Choosing the Right Food For Your Dog
Choosing the right food for
your dog can feel like an overwhelming task. There are many
different foods to choose from. However, choosing a good, quality
food can be one of the most important things that you can do for
your dog. Food is a very controversial topic between
veterinarians, breeders, owners, and manufacturers. It is
important to keep in mind that there is not one food that is best
for all dogs. You must choose a food based upon your dog's
Most foods are either dry,
canned, or semi-moist. Dry food is usually the most
economical and has the most preservatives. Canned food is usually
the most expensive and the least preservatives. Semi-moist foods
usually contains a high amount of sugar.
Foods labeled as
"complete and balanced" must meet standards established
by the AAFCO, Association of American Feed Control Officials.
There are two separate nutrient profiles for dogs; one for
puppies, called "growth" and one for adults called
When choosing a dog food there
are several things that you should consider.
You should consider what
stage of life your dog is in. A puppy should get puppy food.
Feeding your puppy an adult food would not five him the
adequate nutrition that he needs. Feeding an adult dog puppy
food would likely make him overweight. You should also
consider if your dog has any special needs. For example, is he
an older dog, overweight, or underweight.
You should consider which
type of food you want to feed your dog. Dry food is usually
the most economical and it helps to remove some plaque off of
his teeth. Canned food is usually more palatable.
Look at the
ingredients. You should look for high quality
ingredients, for example beef, chicken, or egg, to be
listed within the first few ingredients. Some less expensive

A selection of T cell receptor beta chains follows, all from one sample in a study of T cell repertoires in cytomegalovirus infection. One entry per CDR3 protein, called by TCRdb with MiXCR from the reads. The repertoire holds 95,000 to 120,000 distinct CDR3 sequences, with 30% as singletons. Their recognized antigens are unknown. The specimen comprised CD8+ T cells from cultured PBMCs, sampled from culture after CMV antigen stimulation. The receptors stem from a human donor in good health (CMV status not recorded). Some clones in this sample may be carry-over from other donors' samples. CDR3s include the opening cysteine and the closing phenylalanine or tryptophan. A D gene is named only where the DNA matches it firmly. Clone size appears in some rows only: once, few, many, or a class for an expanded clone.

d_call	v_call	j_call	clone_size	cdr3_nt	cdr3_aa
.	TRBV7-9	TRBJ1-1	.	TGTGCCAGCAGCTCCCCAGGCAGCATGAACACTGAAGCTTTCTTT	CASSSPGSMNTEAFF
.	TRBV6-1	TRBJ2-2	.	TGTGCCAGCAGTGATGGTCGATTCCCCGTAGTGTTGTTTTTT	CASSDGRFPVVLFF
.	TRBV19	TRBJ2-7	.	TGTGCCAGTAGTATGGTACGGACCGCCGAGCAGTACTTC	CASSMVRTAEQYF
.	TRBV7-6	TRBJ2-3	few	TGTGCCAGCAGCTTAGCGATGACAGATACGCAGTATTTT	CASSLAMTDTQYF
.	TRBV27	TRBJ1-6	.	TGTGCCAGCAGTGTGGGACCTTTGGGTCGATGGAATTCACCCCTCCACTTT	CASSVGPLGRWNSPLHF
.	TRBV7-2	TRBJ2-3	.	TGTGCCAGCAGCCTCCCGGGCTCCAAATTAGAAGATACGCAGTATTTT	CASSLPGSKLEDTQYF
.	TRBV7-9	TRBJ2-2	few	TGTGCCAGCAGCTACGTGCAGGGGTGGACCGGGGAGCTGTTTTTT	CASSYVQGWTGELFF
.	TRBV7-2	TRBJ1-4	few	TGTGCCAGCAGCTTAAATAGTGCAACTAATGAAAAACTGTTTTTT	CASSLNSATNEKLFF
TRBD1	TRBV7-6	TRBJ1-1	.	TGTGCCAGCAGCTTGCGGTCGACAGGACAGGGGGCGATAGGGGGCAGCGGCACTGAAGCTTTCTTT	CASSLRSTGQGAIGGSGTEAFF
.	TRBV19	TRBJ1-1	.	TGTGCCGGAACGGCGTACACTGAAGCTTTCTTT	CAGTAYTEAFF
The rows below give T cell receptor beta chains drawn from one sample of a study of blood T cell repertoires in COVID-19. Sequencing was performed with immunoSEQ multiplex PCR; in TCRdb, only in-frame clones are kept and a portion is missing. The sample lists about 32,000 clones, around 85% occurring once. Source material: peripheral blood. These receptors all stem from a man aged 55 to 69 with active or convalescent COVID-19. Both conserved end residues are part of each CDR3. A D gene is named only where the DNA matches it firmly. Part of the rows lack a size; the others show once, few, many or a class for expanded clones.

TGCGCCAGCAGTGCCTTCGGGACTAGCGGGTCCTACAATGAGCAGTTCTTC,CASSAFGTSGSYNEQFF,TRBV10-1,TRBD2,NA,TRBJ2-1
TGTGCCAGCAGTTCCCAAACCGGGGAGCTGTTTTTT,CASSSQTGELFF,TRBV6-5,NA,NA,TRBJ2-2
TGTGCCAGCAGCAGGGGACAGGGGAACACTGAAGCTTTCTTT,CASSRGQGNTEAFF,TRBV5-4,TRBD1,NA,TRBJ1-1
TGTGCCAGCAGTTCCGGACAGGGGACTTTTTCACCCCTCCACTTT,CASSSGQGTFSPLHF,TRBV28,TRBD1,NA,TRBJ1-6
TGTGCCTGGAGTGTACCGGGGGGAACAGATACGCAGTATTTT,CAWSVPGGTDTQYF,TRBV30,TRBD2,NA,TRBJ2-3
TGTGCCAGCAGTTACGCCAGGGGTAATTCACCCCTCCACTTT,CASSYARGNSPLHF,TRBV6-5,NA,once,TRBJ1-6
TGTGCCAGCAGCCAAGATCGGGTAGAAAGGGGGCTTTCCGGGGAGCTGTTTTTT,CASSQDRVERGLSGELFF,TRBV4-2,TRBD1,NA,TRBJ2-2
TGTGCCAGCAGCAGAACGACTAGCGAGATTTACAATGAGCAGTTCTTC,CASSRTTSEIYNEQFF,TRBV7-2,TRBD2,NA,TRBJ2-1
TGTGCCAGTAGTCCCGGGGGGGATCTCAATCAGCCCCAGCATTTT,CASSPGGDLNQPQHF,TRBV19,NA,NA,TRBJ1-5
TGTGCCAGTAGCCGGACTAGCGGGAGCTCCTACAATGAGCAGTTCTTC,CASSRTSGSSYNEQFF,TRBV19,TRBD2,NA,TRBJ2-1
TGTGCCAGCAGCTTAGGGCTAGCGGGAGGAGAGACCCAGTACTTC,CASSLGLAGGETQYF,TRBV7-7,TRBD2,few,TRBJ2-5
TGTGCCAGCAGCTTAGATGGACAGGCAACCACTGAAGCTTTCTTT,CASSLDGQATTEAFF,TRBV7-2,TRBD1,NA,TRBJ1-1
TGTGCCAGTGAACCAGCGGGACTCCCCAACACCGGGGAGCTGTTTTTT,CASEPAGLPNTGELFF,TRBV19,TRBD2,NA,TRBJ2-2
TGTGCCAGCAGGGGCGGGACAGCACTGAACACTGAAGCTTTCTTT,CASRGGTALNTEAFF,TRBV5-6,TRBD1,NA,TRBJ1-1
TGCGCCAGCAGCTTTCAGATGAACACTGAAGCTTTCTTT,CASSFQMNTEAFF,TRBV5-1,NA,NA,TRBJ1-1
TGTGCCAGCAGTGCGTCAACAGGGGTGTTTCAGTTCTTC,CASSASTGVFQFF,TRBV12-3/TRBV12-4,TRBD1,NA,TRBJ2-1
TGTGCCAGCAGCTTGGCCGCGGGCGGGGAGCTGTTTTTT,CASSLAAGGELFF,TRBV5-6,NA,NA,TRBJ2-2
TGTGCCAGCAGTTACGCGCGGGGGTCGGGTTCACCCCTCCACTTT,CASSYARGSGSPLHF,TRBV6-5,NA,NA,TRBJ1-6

foods, as well as pricer ones, use filler ingredients like
corn as the top ingredients. The filler ingredients are not as
easily digested and do not provide the best nutrition. Feeding
foods with lower quality ingredients will cost more in the
long run because you will need to feed more to get the same
nutrition that you would get by feeding a lesser amount of
higher quality food. Plus, feeding a higher quality food will
mean less waste to clean up.
When switching foods it is
best to do it gradually over a period of a seven to 10 days. Start
off by mixing 25% of the new food with 75% of the old food. Feed
this for about three days. If it goes well, mix 50% of the new
food with 50% of the old food. Feed this for about three days. If
that goes well, mix 75% of the new food with 25% of the old food.
Feed this for about three days. Your dog should now be ready to
eat 100% of the new food.
There are some foods that you
should always avoid feeding your dog. They include:
Baby food - it can contain
onion powder, which can be toxic to dogs
Bones from fish, poultry,
or other beef sources - they can splinter and cause a
laceration or obstructions.
Cat food - it is usually
too high in fat and protein for dogs.
Chocolate, coffee, tea, or
other caffeine sources - contains caffeine or theobromine,
which can be toxic to dogs, affect the heart or nervous
Fat trimmings - can cause
a potentially fatal disease called pancreatitis.
Grapes and raisins - can
damage the kidneys.
Large amounts of liver -
can cause vitamin A toxicity, which affects muscles and bones.
Macadamia nuts - contains
a toxin that affects the digestive and nervous systems and
Dairy products - some dogs
are lactose intolerant, which can cause digestive upset.
Garbage or moldy, spoiled
foods - can contain toxins that can cause vomiting and
diarrhea or affect other organs.
Mushrooms - can contain
toxins that can affect several systems, shock, or death.
Onions or garlic - can
damage red blood cells and cause anemia. Garlic is less toxic
Pits from peaches or plums
- can cause an obstruction in the digestive system.
Raw eggs - can decrease
the absorption of vitamin B, create skin or coat problems, or
may contain Salmonella.
Salt - can lead to
Sugar - can lead to
obesity, diabetes, or dental problems.
Tobacco - contains
nicotine which can affect the digestive and nervous system;
also can cause rapid heart beat, collapse, coma, or death.
Yeast - can expand and
produce gas in the digestive system, causing pain and possibly
rupture the stomach or intestines.
Keep in mind that this is not
a complete list of things not to feed your dog. If you have any
questions on a particular food, please consult your vet.
This site and its contents are intended to
serve as basic informational purposes
--not a substitute for--
professional veterinary care!